Duane Hickerson wants to put your name on his merchandise.
As a partner and founder at Relay Gear, a promotional products company, Hickerson creates partnerships with clients to design customized promotional programs, keeping their names front and center.
“You want your customers to think of you when they want something in your industry because they know you’re professional, and you’re providing value,” he says.
In addition to establishing customer relationships, he says a strong infrastructure and sound financial base are essential to success, and Hickerson and his 30 employees have grown sales from $5.5 million in 2005 to $8.5 million last year.
“It’s a lot of moving parts,” Hickerson says. “The key is to get the moving parts to work together.”
Smart Business spoke with Hickerson about how to recover from bad hiring mistakes and how to build a strong infrastructure to grow your business.
Q. How do you build a strong infrastructure?
Get the proper personnel in the right roles. Most of us in small business know enough people that we can find good people. I’d rather have people who were recommended than go out and find people.
If you put an ad today online or in the newspaper, you get deluged with responses. People are very good at making themselves look great on a resume, and some people are professional interviewers. We’ve hired that way, and we’ve found out that their skills were not what we thought they were.
Q. How do you recover when that happens?
Sometimes, it takes awhile because you keep trying to get the person to do what you need them to do. You have to hold their feet to the fire, and you have to be honest. If the person’s not getting it done, you need to address it. They can step up and get it done or they can’t, and you need to move them out and then try to find the right person.
Hiring is difficult because most small businesses don’t have HR experts. HR experts can see some of the danger signals a lot quicker than we can.
Q. How do you find people who you are confident will work out?
We try to find people through recommendations, and we also use temporary agencies that will screen applicants for us, and we only meet the screened people. The temporary agency knows our business, our culture and our personalities, and they get a feel for who will fit and who doesn’t fit.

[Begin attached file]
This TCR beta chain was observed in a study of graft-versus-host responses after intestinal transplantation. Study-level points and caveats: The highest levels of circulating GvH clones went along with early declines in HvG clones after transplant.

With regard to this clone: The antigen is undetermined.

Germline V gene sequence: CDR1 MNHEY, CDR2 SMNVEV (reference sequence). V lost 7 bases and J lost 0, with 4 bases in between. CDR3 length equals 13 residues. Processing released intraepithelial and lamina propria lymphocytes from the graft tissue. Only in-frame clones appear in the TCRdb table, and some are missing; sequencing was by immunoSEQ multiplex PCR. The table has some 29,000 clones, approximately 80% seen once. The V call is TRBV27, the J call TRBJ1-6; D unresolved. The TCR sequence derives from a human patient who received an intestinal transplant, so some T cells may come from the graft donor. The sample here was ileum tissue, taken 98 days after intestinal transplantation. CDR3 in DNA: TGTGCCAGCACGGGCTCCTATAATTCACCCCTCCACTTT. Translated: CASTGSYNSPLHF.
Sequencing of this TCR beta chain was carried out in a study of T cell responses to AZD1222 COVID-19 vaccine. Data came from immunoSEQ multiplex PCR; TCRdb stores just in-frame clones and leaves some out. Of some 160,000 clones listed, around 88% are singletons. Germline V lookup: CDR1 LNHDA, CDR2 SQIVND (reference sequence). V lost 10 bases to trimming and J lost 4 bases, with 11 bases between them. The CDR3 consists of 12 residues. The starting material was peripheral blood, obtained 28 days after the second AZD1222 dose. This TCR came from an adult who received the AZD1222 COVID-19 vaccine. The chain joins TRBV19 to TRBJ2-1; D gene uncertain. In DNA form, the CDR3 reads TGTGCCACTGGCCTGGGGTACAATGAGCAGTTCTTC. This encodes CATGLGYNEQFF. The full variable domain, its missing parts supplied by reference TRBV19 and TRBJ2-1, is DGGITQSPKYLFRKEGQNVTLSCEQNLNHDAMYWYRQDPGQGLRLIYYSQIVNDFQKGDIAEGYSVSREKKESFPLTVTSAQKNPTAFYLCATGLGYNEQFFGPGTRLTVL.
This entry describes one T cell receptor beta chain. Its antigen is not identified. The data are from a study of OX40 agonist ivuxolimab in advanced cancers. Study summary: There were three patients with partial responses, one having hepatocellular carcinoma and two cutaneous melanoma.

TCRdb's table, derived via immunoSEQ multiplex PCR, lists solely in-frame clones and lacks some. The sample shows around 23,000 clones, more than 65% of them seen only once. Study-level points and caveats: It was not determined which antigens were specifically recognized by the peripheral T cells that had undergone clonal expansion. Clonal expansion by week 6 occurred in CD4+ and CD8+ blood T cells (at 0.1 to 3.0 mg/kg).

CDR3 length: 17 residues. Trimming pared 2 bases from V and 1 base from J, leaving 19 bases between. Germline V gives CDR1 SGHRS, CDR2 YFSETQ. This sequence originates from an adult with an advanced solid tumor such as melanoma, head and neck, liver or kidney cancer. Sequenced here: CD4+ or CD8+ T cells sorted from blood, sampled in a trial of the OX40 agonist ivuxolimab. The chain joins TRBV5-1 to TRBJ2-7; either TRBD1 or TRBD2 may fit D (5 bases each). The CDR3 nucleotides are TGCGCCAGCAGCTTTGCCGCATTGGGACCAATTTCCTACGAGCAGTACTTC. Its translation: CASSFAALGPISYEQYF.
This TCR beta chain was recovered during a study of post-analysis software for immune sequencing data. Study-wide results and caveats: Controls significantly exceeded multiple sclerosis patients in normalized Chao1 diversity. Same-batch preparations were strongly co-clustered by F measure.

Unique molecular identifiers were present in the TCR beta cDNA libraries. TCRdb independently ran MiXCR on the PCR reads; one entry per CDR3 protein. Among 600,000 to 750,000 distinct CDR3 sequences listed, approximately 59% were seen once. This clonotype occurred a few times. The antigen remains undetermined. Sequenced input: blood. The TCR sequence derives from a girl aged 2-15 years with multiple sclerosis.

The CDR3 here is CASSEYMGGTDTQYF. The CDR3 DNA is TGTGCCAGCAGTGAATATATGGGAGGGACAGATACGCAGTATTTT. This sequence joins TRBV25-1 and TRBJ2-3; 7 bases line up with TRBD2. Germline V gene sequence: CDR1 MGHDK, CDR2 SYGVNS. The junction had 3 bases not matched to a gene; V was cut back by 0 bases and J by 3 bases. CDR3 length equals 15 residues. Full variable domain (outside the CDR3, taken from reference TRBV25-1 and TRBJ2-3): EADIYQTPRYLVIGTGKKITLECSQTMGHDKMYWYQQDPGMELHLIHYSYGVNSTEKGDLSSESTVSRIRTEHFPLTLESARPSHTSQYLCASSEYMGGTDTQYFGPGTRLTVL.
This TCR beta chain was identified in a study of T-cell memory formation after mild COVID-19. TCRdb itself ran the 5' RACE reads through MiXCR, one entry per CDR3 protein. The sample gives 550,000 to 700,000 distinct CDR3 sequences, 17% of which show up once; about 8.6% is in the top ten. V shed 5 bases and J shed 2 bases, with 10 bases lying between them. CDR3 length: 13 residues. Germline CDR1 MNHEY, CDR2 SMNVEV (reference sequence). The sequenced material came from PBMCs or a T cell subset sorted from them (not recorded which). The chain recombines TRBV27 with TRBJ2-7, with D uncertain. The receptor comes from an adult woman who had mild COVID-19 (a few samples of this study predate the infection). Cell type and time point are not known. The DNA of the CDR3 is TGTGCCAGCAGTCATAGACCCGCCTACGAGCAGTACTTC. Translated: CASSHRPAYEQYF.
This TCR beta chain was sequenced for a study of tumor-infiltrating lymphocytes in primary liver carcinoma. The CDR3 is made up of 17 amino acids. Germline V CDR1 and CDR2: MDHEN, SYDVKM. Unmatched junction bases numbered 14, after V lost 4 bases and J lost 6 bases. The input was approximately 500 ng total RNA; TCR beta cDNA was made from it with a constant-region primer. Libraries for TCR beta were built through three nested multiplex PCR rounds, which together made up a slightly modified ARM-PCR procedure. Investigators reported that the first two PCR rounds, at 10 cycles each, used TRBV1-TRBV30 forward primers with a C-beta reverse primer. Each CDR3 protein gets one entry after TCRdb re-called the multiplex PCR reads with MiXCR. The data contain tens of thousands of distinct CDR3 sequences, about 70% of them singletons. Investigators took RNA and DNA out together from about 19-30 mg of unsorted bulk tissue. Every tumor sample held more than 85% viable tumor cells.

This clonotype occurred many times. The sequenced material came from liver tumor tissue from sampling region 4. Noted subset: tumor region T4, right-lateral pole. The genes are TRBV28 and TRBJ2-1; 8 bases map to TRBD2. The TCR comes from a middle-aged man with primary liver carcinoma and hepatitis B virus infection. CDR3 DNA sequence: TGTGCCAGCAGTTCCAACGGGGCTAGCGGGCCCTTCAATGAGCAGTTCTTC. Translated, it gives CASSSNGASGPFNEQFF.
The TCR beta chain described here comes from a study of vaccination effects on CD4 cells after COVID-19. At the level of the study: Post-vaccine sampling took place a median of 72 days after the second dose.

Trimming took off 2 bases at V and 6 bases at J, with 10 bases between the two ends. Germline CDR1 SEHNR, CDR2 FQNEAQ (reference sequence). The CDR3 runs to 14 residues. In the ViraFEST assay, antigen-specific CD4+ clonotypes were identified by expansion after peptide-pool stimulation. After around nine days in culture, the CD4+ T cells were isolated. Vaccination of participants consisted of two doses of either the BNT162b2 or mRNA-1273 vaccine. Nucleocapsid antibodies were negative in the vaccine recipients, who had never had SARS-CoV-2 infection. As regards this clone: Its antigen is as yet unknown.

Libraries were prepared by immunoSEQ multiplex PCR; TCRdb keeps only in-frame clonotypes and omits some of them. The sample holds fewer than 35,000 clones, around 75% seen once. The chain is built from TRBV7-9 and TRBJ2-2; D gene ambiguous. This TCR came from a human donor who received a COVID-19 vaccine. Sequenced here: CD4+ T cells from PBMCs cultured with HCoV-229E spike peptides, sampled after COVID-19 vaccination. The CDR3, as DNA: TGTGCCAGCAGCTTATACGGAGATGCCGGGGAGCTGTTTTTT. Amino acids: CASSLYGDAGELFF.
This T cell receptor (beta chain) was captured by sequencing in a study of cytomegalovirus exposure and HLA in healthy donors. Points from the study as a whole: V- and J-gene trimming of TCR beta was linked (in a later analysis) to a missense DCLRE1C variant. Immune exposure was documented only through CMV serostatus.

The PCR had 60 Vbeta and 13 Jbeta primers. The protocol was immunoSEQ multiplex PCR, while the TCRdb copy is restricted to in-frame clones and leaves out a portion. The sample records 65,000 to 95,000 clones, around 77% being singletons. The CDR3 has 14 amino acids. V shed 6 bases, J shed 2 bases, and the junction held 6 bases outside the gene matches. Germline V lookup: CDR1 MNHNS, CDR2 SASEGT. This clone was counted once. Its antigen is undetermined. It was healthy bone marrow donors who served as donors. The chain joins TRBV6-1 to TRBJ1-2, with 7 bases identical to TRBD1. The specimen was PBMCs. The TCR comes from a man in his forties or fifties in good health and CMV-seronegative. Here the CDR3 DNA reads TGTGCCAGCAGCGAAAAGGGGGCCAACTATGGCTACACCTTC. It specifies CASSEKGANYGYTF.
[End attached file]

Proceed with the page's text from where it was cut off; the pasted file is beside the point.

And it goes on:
We use it as an outsourced function. It’s still not a perfect solution, but it has helped.
If you can prevent the bad hires, you’re saving yourself a lot of time, money and headaches.
Q. How do you create a sound financial base?
First, you have to have a good relationship with your financial institution and your banker. We use a local business-only bank because they’re more flexible than a major bank would be. At a major bank, if your loan officer happens to leave, the new loan officer may not like the deal or may not lend this much money or might have to change the deal.
Second, cash flow is critical, so you need to have good customers that pay timely. If you do a big job for somebody, and they don’t pay or drag it out over a long period of time or complain and find ways to not pay the whole bill those are killers to small business.
We can only fund so much activity payroll, payroll taxes, health insurance and operational invoices. When customers don’t pay timely, it starts eating into funding the basic functions of your business.
You have to manage your receivables; you cannot let these companies stretch you out. A lot of companies will slow pay, and if you don’t call them, they figure you really don’t need the cash. As soon as customers get past 30 days, you need to be on them because if you wait until 60 days, you probably won’t get the money for 75 to 90 days, and you go through all that rigamarole. Bigger companies can fund that; little guys can’t.
Q. How can companies fire a bad customer?
A lot of small businesses keep trying to do business with bad customers. A bad customer doesn’t necessarily mean that it’s a bad business; they might be an OK customer for somebody else, but they might be a bad customer for you. You need to evaluate that. When you call and find out new information about things that were wrong, you’ll realize it’s just not working.
For a salesperson, it’s hard to walk away, but you have to put your business hat on and say, ‘These guys are killing us. They’re too hard to do business with.’ Just try to get the money that they do owe you, shake hands and say, ‘Have a nice life,’ and go on your merry way.
HOW TO REACH: Relay Gear, (888) 735-2943 or www.relaygear.com